TO: The Vengeful                                                                                                                    HOME
FROM: Bill Swart
RE: Capital Punishment


What, you say, if a man did a great evil, suppose murder, to one of my loved ones, wouldnít I wish him dead? Of course I would. I would like to watch his face as he is strapped into the chair, and I would like to see terror in his eyes. Indeed, I would like to watch his face as he observed me reach slowly for the switch to fry him. I would like to see his body convulse, and even to see a plume of smoke flow from the skull cap.

But then what? I watched him suffer. I watched him convulse. Then he went limp, and his suffering was done. But Iíll go home to suffer, for the rest of my days. He took from me a loved one. All I took was his life.

No, donít kill him. Let him live to 110 -- in a cage. I will suffer my loss every day for as long as I live. Let him suffer for what he took from me. Let him think every day of how sweet it would be to stroll down the street on a hot Saturday afternoon, to kick tires on a new car, then stop for a cold beer, and to unfasten a bra strap that evening. Iím vindictive. I want him to suffer for as least as long as I do.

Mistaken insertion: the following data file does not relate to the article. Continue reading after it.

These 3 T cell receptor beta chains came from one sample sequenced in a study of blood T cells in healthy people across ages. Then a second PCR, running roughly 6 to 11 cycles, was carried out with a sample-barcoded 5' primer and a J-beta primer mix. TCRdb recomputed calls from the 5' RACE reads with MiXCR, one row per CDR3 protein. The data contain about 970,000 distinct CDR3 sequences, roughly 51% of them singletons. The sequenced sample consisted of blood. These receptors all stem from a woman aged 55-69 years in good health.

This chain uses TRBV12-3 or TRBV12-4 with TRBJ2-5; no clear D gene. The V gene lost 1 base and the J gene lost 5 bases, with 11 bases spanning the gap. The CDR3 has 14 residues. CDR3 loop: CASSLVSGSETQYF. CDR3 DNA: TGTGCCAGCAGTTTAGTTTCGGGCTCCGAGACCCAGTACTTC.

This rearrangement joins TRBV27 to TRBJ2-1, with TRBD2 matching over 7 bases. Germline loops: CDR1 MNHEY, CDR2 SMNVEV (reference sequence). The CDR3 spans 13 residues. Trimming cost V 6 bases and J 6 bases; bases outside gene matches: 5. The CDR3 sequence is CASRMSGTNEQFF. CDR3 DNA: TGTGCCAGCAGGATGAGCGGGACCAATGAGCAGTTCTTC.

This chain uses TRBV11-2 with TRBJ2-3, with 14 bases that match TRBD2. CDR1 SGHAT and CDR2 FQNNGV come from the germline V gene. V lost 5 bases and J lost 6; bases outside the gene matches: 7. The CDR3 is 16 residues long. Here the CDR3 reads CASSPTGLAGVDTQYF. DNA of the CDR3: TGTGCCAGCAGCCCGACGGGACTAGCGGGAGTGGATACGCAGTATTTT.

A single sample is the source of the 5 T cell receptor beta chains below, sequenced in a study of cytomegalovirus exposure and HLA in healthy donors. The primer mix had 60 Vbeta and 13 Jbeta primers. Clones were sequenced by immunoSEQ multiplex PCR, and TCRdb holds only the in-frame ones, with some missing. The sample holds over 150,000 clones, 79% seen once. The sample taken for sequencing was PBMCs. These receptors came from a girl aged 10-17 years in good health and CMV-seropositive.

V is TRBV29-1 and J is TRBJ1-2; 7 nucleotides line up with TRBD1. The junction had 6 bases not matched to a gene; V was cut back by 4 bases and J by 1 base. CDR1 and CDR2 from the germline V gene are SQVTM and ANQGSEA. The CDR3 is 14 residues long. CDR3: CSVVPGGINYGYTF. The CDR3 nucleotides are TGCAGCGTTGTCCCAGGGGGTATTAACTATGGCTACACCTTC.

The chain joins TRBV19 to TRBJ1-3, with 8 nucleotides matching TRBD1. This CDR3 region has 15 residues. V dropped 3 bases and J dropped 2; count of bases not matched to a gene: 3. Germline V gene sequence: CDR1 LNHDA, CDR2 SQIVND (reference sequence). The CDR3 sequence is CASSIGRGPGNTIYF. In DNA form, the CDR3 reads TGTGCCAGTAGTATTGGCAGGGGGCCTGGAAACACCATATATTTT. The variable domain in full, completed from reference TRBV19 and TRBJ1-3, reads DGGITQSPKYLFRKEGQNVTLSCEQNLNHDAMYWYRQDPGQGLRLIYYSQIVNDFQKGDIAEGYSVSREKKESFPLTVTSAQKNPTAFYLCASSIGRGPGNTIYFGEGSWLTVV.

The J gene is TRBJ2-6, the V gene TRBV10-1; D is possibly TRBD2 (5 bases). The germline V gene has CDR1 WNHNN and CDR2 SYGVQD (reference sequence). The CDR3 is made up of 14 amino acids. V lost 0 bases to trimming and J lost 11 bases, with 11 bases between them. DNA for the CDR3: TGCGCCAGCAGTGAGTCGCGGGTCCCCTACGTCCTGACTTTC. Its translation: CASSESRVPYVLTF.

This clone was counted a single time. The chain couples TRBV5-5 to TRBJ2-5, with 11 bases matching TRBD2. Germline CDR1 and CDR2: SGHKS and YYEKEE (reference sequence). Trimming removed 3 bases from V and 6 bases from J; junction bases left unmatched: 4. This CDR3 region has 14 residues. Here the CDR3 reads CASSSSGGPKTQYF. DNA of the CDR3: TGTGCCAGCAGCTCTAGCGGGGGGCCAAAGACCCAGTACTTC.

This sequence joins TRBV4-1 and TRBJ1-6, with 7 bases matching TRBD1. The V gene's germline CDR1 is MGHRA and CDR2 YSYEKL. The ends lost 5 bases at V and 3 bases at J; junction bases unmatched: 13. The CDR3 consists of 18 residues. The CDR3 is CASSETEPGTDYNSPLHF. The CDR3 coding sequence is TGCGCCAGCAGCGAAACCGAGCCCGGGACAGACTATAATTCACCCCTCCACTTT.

It is essential to my vindictive position that he must be denied hope. Yes, where-thereís-life-thereís-hope. But ďLife Without ParoleĒ comes close enough to denial of that hope to satisfy my lust for vengeance.

Might he, though, eventually adjust to prison life to the extent that his suffering subsides, and he finds some degree of contentment behind bars? Maybe. But as long as he can remember, and can envision the sweet perks of freedom, he will suffer. And, being a vindictive sort, thatís what I want.

Oh, yes, if one day he should be found innocent of the crime, we can turn him loose. There is also that to say for Life Without Parole.